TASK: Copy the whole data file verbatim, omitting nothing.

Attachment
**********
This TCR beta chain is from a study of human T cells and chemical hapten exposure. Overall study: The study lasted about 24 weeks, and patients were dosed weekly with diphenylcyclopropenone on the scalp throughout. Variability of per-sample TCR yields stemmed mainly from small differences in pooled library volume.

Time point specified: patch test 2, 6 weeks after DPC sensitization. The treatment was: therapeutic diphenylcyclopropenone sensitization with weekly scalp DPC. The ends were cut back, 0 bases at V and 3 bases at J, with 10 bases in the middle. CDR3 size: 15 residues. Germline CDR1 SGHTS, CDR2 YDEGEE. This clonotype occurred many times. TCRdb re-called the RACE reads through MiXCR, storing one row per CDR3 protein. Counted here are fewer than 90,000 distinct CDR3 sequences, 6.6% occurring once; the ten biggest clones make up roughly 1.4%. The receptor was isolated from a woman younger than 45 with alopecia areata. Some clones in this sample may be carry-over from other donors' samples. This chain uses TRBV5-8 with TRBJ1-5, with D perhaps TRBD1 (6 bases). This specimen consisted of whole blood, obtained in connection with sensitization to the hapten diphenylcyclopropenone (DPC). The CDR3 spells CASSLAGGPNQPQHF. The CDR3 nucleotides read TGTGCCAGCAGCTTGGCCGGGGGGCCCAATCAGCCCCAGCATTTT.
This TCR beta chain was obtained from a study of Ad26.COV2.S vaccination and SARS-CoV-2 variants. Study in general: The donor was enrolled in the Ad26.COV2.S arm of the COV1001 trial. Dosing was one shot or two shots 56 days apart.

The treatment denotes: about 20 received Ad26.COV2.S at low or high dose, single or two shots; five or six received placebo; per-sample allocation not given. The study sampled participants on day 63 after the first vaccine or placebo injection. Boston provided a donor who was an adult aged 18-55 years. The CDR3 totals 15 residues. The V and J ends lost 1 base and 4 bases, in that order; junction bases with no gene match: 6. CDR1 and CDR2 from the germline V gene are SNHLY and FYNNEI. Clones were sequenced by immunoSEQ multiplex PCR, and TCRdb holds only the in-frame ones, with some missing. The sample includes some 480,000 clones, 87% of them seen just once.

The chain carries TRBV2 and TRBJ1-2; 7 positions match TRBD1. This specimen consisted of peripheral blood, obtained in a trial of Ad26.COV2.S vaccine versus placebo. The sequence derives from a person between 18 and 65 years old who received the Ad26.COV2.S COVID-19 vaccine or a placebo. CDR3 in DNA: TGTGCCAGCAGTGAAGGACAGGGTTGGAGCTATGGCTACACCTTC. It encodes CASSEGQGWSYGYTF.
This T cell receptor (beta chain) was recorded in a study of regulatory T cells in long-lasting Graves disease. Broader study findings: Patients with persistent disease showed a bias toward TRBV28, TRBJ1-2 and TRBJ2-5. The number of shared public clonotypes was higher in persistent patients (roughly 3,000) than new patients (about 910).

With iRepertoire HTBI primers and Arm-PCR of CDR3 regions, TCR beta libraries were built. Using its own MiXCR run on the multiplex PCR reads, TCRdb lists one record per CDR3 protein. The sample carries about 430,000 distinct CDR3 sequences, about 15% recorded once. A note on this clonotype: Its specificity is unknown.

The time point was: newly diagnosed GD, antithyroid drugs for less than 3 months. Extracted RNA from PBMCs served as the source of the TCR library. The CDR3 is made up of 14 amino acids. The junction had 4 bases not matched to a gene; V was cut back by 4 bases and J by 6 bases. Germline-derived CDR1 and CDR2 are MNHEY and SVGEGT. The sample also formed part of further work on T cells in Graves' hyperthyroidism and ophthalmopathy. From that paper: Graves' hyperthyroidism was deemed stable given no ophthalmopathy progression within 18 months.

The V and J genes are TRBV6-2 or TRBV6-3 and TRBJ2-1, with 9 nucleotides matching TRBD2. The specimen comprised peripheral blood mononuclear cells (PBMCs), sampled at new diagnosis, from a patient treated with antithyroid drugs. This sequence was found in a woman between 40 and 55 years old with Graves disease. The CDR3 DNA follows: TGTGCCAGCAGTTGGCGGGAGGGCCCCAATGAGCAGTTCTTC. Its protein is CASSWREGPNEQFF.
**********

This TCR beta chain is from a study of human T cells and chemical hapten exposure. Overall study: The study lasted about 24 weeks, and patients were dosed weekly with diphenylcyclopropenone on the scalp throughout. Variability of per-sample TCR yields stemmed mainly from small differences in pooled library volume.

Time point specified: patch test 2, 6 weeks after DPC sensitization. The treatment was: therapeutic diphenylcyclopropenone sensitization with weekly scalp DPC. The ends were cut back, 0 bases at V and 3 bases at J, with 10 bases in the middle. CDR3 size: 15 residues. Germline CDR1 SGHTS, CDR2 YDEGEE. This clonotype occurred many times. TCRdb re-called the RACE reads through MiXCR, storing one row per CDR3 protein. Counted here are fewer than 90,000 distinct CDR3 sequences, 6.6% occurring once; the ten biggest clones make up roughly 1.4%. The receptor was isolated from a woman younger than 45 with alopecia areata. Some clones in this sample may be carry-over from other donors' samples. This chain uses TRBV5-8 with TRBJ1-5, with D perhaps TRBD1 (6 bases). This specimen consisted of whole blood, obtained in connection with sensitization to the hapten diphenylcyclopropenone (DPC). The CDR3 spells CASSLAGGPNQPQHF. The CDR3 nucleotides read TGTGCCAGCAGCTTGGCCGGGGGGCCCAATCAGCCCCAGCATTTT.
This TCR beta chain was obtained from a study of Ad26.COV2.S vaccination and SARS-CoV-2 variants. Study in general: The donor was enrolled in the Ad26.COV2.S arm of the COV1001 trial. Dosing was one shot or two shots 56 days apart.

The treatment denotes: about 20 received Ad26.COV2.S at low or high dose, single or two shots; five or six received placebo; per-sample allocation not given. The study sampled participants on day 63 after the first vaccine or placebo injection. Boston provided a donor who was an adult aged 18-55 years. The CDR3 totals 15 residues. The V and J ends lost 1 base and 4 bases, in that order; junction bases with no gene match: 6. CDR1 and CDR2 from the germline V gene are SNHLY and FYNNEI. Clones were sequenced by immunoSEQ multiplex PCR, and TCRdb holds only the in-frame ones, with some missing. The sample includes some 480,000 clones, 87% of them seen just once.

The chain carries TRBV2 and TRBJ1-2; 7 positions match TRBD1. This specimen consisted of peripheral blood, obtained in a trial of Ad26.COV2.S vaccine versus placebo. The sequence derives from a person between 18 and 65 years old who received the Ad26.COV2.S COVID-19 vaccine or a placebo. CDR3 in DNA: TGTGCCAGCAGTGAAGGACAGGGTTGGAGCTATGGCTACACCTTC. It encodes CASSEGQGWSYGYTF.
This T cell receptor (beta chain) was recorded in a study of regulatory T cells in long-lasting Graves disease. Broader study findings: Patients with persistent disease showed a bias toward TRBV28, TRBJ1-2 and TRBJ2-5. The number of shared public clonotypes was higher in persistent patients (roughly 3,000) than new patients (about 910).

With iRepertoire HTBI primers and Arm-PCR of CDR3 regions, TCR beta libraries were built. Using its own MiXCR run on the multiplex PCR reads, TCRdb lists one record per CDR3 protein. The sample carries about 430,000 distinct CDR3 sequences, about 15% recorded once. A note on this clonotype: Its specificity is unknown.

The time point was: newly diagnosed GD, antithyroid drugs for less than 3 months. Extracted RNA from PBMCs served as the source of the TCR library. The CDR3 is made up of 14 amino acids. The junction had 4 bases not matched to a gene; V was cut back by 4 bases and J by 6 bases. Germline-derived CDR1 and CDR2 are MNHEY and SVGEGT. The sample also formed part of further work on T cells in Graves' hyperthyroidism and ophthalmopathy. From that paper: Graves' hyperthyroidism was deemed stable given no ophthalmopathy progression within 18 months.

The V and J genes are TRBV6-2 or TRBV6-3 and TRBJ2-1, with 9 nucleotides matching TRBD2. The specimen comprised peripheral blood mononuclear cells (PBMCs), sampled at new diagnosis, from a patient treated with antithyroid drugs. This sequence was found in a woman between 40 and 55 years old with Graves disease. The CDR3 DNA follows: TGTGCCAGCAGTTGGCGGGAGGGCCCCAATGAGCAGTTCTTC. Its protein is CASSWREGPNEQFF.